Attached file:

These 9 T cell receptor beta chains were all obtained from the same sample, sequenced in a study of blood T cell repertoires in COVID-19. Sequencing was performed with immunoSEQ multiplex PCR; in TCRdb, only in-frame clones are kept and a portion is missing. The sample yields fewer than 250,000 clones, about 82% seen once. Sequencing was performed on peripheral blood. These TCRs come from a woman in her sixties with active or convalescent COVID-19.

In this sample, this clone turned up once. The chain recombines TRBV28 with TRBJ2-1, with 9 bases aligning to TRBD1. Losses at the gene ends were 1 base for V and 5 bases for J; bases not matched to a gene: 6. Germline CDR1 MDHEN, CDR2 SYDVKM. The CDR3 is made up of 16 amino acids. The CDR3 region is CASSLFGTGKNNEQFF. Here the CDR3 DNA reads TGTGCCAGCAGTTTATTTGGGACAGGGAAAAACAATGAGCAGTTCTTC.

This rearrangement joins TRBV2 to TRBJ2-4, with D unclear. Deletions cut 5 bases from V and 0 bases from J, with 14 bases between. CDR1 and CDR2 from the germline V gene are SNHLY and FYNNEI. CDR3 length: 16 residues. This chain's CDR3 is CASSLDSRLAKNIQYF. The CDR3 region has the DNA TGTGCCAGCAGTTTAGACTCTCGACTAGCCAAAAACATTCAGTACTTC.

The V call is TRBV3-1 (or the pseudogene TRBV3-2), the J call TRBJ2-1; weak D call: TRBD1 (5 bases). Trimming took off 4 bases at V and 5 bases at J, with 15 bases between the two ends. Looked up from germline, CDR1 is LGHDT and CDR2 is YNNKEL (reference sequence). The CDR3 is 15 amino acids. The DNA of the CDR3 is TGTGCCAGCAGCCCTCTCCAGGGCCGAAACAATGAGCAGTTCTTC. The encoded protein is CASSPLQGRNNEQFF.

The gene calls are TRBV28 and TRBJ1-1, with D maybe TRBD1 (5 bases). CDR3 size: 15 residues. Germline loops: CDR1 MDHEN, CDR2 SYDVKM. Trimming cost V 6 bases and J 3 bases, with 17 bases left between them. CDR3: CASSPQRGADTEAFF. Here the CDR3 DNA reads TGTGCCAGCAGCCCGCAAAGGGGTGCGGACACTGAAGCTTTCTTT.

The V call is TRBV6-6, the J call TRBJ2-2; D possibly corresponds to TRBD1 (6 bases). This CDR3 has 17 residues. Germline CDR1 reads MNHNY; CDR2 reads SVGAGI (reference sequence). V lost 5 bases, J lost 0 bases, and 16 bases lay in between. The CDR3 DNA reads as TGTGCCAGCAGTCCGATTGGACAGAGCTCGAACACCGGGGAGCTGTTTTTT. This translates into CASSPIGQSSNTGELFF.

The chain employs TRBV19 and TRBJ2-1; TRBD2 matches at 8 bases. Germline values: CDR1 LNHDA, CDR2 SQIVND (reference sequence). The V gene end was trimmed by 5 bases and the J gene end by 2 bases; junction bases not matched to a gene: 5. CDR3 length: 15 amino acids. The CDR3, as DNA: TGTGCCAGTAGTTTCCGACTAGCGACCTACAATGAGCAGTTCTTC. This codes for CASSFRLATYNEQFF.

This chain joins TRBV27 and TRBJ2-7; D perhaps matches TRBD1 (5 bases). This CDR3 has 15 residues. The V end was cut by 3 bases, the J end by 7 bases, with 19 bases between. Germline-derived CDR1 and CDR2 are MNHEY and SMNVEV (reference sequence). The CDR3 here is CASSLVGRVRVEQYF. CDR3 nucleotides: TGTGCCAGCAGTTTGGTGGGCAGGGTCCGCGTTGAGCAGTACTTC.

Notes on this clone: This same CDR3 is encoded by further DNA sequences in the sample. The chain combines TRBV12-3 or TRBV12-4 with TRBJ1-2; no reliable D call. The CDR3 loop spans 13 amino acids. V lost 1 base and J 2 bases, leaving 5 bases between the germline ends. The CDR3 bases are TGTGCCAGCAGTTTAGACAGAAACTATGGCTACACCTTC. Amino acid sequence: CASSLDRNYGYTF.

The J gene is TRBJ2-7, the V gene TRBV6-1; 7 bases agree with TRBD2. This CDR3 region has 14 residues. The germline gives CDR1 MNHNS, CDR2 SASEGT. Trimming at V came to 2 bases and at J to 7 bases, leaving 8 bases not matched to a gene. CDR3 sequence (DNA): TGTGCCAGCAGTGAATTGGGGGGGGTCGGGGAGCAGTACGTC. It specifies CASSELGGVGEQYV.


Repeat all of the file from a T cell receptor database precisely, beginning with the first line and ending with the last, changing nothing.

These 9 T cell receptor beta chains were all obtained from the same sample, sequenced in a study of blood T cell repertoires in COVID-19. Sequencing was performed with immunoSEQ multiplex PCR; in TCRdb, only in-frame clones are kept and a portion is missing. The sample yields fewer than 250,000 clones, about 82% seen once. Sequencing was performed on peripheral blood. These TCRs come from a woman in her sixties with active or convalescent COVID-19.

In this sample, this clone turned up once. The chain recombines TRBV28 with TRBJ2-1, with 9 bases aligning to TRBD1. Losses at the gene ends were 1 base for V and 5 bases for J; bases not matched to a gene: 6. Germline CDR1 MDHEN, CDR2 SYDVKM. The CDR3 is made up of 16 amino acids. The CDR3 region is CASSLFGTGKNNEQFF. Here the CDR3 DNA reads TGTGCCAGCAGTTTATTTGGGACAGGGAAAAACAATGAGCAGTTCTTC.

This rearrangement joins TRBV2 to TRBJ2-4, with D unclear. Deletions cut 5 bases from V and 0 bases from J, with 14 bases between. CDR1 and CDR2 from the germline V gene are SNHLY and FYNNEI. CDR3 length: 16 residues. This chain's CDR3 is CASSLDSRLAKNIQYF. The CDR3 region has the DNA TGTGCCAGCAGTTTAGACTCTCGACTAGCCAAAAACATTCAGTACTTC.

The V call is TRBV3-1 (or the pseudogene TRBV3-2), the J call TRBJ2-1; weak D call: TRBD1 (5 bases). Trimming took off 4 bases at V and 5 bases at J, with 15 bases between the two ends. Looked up from germline, CDR1 is LGHDT and CDR2 is YNNKEL (reference sequence). The CDR3 is 15 amino acids. The DNA of the CDR3 is TGTGCCAGCAGCCCTCTCCAGGGCCGAAACAATGAGCAGTTCTTC. The encoded protein is CASSPLQGRNNEQFF.

The gene calls are TRBV28 and TRBJ1-1, with D maybe TRBD1 (5 bases). CDR3 size: 15 residues. Germline loops: CDR1 MDHEN, CDR2 SYDVKM. Trimming cost V 6 bases and J 3 bases, with 17 bases left between them. CDR3: CASSPQRGADTEAFF. Here the CDR3 DNA reads TGTGCCAGCAGCCCGCAAAGGGGTGCGGACACTGAAGCTTTCTTT.

The V call is TRBV6-6, the J call TRBJ2-2; D possibly corresponds to TRBD1 (6 bases). This CDR3 has 17 residues. Germline CDR1 reads MNHNY; CDR2 reads SVGAGI (reference sequence). V lost 5 bases, J lost 0 bases, and 16 bases lay in between. The CDR3 DNA reads as TGTGCCAGCAGTCCGATTGGACAGAGCTCGAACACCGGGGAGCTGTTTTTT. This translates into CASSPIGQSSNTGELFF.

The chain employs TRBV19 and TRBJ2-1; TRBD2 matches at 8 bases. Germline values: CDR1 LNHDA, CDR2 SQIVND (reference sequence). The V gene end was trimmed by 5 bases and the J gene end by 2 bases; junction bases not matched to a gene: 5. CDR3 length: 15 amino acids. The CDR3, as DNA: TGTGCCAGTAGTTTCCGACTAGCGACCTACAATGAGCAGTTCTTC. This codes for CASSFRLATYNEQFF.

This chain joins TRBV27 and TRBJ2-7; D perhaps matches TRBD1 (5 bases). This CDR3 has 15 residues. The V end was cut by 3 bases, the J end by 7 bases, with 19 bases between. Germline-derived CDR1 and CDR2 are MNHEY and SMNVEV (reference sequence). The CDR3 here is CASSLVGRVRVEQYF. CDR3 nucleotides: TGTGCCAGCAGTTTGGTGGGCAGGGTCCGCGTTGAGCAGTACTTC.

Notes on this clone: This same CDR3 is encoded by further DNA sequences in the sample. The chain combines TRBV12-3 or TRBV12-4 with TRBJ1-2; no reliable D call. The CDR3 loop spans 13 amino acids. V lost 1 base and J 2 bases, leaving 5 bases between the germline ends. The CDR3 bases are TGTGCCAGCAGTTTAGACAGAAACTATGGCTACACCTTC. Amino acid sequence: CASSLDRNYGYTF.

The J gene is TRBJ2-7, the V gene TRBV6-1; 7 bases agree with TRBD2. This CDR3 region has 14 residues. The germline gives CDR1 MNHNS, CDR2 SASEGT. Trimming at V came to 2 bases and at J to 7 bases, leaving 8 bases not matched to a gene. CDR3 sequence (DNA): TGTGCCAGCAGTGAATTGGGGGGGGTCGGGGAGCAGTACGTC. It specifies CASSELGGVGEQYV.